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Potato Pledges and Other Ways to Share Garden Produce

Ah, the lengths that some people will go to to promote gardening and fight hunger in their communities! Last Saturday, I had a chance to witness some of these people of action up- close when I volunteered to help with Project Grow’s Potato Pledge which took place in front of Downtown Home and Garden. The fun included a Pit Stop Area for distributing seed potatoes as well as giant paper maché potatoes strolling through downtown and spreading the word.

The Potato Pledge launched last year when Project Grow teamed up with Downtown Home and Garden, Food Gatherers, and the Interfaith Council for Peace and Justice to distribute free seed potatoes to gardeners who would pledge to return a portion of their crop to Food Gatherers. This year’s Pit Stop theme encouraged drivers to pull over on Ashley Street to get their 2-pound bag of seed potatoes and growing instructions. Over 130 pounds of potatoes went home with gardeners who wanted to participate in the Potato Pledge.

The potato costume portion of the event included big potato heads, people wearing potatoes and big potatoes on poles. Our pro-gardening group walked around Main Street and the Farmers’ Market. Of course, I ran into friends, like John the Chicken Guy, and Michael the Photographer, and Sara the UofM student because carrying a large paper maché potato on a stick or wearing a costume guarantees that I will see someone I know!

Taking part in the Potato Pledge was a lot of fun, and I rediscovered some universal truths too. For example, both talking to strangers and being silly are easier if you are part of a group. Also, if you carry cute signs, wear costumes, or are friendly, most people will be happy to talk about gardening. Another fact was that parents with little kids in tow were more willing to take part, as one of the other volunteers pointed out. I don’t know if people were encouraged to join by my willingness to share my story of potato failure last year, but I tried to explain that pledging to grow potatoes was a low-risk gardening effort.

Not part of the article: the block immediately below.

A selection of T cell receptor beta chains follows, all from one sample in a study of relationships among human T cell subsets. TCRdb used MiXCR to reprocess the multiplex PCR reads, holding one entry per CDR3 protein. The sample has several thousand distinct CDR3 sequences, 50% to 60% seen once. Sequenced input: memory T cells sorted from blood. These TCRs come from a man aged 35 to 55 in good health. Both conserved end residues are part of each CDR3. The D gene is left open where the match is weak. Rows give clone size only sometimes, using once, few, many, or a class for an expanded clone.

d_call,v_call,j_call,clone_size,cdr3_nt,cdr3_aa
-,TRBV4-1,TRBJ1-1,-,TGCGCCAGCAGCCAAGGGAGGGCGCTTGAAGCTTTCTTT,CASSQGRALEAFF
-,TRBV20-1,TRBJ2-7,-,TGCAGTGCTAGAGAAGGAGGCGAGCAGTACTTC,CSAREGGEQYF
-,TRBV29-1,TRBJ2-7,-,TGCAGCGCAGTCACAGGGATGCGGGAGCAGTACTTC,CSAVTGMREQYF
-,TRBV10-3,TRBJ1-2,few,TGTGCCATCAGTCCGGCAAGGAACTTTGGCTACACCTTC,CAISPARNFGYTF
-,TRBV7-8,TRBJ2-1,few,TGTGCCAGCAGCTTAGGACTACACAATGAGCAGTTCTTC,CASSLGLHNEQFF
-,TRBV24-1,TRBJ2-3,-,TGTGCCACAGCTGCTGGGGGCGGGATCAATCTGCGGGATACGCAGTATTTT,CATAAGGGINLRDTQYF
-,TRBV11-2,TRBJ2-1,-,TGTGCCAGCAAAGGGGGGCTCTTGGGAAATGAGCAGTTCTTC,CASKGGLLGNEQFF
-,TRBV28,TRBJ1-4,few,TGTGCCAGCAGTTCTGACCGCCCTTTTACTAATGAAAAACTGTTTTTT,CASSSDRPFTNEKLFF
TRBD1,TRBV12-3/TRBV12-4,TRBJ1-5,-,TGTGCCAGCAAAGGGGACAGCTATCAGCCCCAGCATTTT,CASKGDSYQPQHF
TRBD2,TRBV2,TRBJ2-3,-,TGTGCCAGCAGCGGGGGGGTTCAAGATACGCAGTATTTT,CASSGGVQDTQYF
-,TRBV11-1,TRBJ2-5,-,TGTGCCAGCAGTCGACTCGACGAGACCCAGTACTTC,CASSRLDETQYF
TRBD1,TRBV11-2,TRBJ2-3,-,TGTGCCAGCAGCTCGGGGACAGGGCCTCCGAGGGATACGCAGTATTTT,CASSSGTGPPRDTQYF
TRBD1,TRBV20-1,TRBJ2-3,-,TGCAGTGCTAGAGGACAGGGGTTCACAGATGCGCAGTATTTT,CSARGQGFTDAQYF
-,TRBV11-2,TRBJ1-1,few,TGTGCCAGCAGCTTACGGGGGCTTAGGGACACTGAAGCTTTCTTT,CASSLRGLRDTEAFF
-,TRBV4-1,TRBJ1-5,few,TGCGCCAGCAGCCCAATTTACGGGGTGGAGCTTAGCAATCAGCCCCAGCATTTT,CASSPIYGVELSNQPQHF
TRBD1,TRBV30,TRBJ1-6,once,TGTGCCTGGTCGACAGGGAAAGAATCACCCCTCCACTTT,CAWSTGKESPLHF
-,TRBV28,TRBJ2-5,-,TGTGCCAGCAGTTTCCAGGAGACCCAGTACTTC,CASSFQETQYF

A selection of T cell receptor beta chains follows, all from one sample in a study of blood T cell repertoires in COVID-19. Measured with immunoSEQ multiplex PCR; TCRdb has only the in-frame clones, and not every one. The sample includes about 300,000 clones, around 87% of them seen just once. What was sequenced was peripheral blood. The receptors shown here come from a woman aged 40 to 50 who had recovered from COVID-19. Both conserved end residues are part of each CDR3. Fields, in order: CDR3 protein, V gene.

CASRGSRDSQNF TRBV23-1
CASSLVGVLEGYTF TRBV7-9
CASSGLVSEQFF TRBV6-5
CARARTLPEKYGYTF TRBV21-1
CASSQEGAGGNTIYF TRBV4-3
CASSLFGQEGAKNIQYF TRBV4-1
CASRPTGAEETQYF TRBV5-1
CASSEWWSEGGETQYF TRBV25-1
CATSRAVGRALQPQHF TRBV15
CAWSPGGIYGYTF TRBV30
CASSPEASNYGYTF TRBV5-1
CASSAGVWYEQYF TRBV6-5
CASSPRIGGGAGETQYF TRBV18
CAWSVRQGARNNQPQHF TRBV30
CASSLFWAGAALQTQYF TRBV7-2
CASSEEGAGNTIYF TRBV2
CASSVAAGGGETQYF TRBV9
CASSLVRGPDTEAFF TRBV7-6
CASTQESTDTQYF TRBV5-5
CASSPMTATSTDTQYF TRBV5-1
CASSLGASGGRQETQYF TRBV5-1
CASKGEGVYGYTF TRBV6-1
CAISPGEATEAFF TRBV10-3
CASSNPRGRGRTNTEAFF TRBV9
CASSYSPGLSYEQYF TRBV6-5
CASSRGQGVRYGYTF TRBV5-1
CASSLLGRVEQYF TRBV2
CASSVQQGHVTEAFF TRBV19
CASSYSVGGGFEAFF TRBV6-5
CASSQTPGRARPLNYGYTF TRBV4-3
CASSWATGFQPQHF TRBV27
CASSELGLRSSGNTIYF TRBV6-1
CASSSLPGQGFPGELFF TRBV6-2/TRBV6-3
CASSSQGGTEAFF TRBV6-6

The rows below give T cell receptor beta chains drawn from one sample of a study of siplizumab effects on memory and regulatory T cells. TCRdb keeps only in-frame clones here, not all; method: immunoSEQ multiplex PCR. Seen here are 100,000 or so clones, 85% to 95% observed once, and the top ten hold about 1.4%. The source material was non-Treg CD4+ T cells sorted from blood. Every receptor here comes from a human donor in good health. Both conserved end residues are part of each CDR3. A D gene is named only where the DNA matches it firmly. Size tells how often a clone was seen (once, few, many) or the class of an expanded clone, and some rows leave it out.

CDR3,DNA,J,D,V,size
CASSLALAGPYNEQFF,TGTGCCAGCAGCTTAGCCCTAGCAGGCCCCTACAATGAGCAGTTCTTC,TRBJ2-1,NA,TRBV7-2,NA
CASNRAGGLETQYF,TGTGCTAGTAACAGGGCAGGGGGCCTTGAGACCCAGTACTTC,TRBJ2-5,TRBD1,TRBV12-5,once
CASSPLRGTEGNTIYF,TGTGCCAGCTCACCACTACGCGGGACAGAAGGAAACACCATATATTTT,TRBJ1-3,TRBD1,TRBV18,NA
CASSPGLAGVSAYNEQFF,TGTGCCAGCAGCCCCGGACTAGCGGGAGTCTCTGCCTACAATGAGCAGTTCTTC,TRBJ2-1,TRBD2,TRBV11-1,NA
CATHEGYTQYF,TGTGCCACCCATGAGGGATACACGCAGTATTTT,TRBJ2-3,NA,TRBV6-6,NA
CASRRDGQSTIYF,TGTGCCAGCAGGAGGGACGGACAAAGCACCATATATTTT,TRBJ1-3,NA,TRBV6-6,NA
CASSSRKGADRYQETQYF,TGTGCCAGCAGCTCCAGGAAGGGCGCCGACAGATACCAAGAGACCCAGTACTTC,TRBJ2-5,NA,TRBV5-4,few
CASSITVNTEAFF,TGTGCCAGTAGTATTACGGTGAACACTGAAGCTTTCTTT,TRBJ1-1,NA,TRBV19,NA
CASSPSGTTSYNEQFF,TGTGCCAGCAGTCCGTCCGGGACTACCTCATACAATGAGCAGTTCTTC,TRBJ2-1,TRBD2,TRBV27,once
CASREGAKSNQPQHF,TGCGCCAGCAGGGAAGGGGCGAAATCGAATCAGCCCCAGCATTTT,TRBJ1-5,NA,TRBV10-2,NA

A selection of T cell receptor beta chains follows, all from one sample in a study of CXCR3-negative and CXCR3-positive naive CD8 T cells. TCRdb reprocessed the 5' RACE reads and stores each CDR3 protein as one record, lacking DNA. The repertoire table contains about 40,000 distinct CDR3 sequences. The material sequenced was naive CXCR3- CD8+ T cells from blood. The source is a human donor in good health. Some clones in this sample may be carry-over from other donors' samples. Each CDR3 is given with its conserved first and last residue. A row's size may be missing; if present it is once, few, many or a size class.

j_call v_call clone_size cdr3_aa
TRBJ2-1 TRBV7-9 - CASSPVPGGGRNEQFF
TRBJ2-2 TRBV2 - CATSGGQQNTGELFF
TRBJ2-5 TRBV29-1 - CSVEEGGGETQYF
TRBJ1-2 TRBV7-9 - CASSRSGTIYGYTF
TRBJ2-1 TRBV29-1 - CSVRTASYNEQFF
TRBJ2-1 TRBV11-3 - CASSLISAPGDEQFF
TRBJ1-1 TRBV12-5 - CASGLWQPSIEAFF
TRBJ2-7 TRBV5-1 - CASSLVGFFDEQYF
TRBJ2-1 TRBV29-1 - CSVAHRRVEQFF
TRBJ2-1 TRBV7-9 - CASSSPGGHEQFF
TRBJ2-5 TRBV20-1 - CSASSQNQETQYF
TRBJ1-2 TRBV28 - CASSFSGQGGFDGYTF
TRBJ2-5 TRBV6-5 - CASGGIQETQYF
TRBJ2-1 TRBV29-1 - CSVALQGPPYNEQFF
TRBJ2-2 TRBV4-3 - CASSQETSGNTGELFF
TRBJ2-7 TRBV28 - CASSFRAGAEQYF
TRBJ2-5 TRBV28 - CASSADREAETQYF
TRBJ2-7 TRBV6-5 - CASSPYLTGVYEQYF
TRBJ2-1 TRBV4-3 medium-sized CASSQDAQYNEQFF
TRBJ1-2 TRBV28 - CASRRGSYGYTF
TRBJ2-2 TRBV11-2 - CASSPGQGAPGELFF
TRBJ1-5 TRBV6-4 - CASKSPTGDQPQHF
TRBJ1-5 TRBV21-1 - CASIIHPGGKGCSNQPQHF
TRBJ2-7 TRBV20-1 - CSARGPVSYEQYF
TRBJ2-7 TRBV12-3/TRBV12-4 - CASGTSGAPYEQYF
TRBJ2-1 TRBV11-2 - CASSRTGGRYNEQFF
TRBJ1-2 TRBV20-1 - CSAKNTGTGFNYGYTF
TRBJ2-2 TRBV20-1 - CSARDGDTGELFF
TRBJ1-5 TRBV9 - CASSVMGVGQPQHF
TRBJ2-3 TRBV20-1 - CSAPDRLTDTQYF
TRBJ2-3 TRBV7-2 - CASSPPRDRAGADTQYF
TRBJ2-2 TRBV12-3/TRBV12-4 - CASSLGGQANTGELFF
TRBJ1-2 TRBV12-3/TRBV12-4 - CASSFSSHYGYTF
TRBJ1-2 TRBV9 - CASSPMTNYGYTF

If you missed out on the Potato Pledge, there are still opportunities to contribute gardening produce to programs that fight hunger. The Plant a Row for the Hungry project asks gardeners to set aside gardening space to grow vegetables to donate to food banks. Food Gatherers happily accepts surplus home-grown produce, even if it wasn’t originally planted for donation.

After last year’s non-impressive potato crop, I’m anxious to do a good job and reclaim my reputation. This year, I’m taking suggestions and following directions. One thing I love about gardening is having another chance each year to get better at it.

Posted in • Growing.

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Continuing the Discussion

  1. Rap for Food presents the Food Mix | Our Twenty Minute Kitchen Garden linked to this post on March 26, 2012

    […] he brought to working with the kids’ camp at Edible Avalon or rousing volunteers to work on Project Grow’s Potato Pledge. It’s palpable and contagious. It’s the kind of energy that gives me hope for the future of […]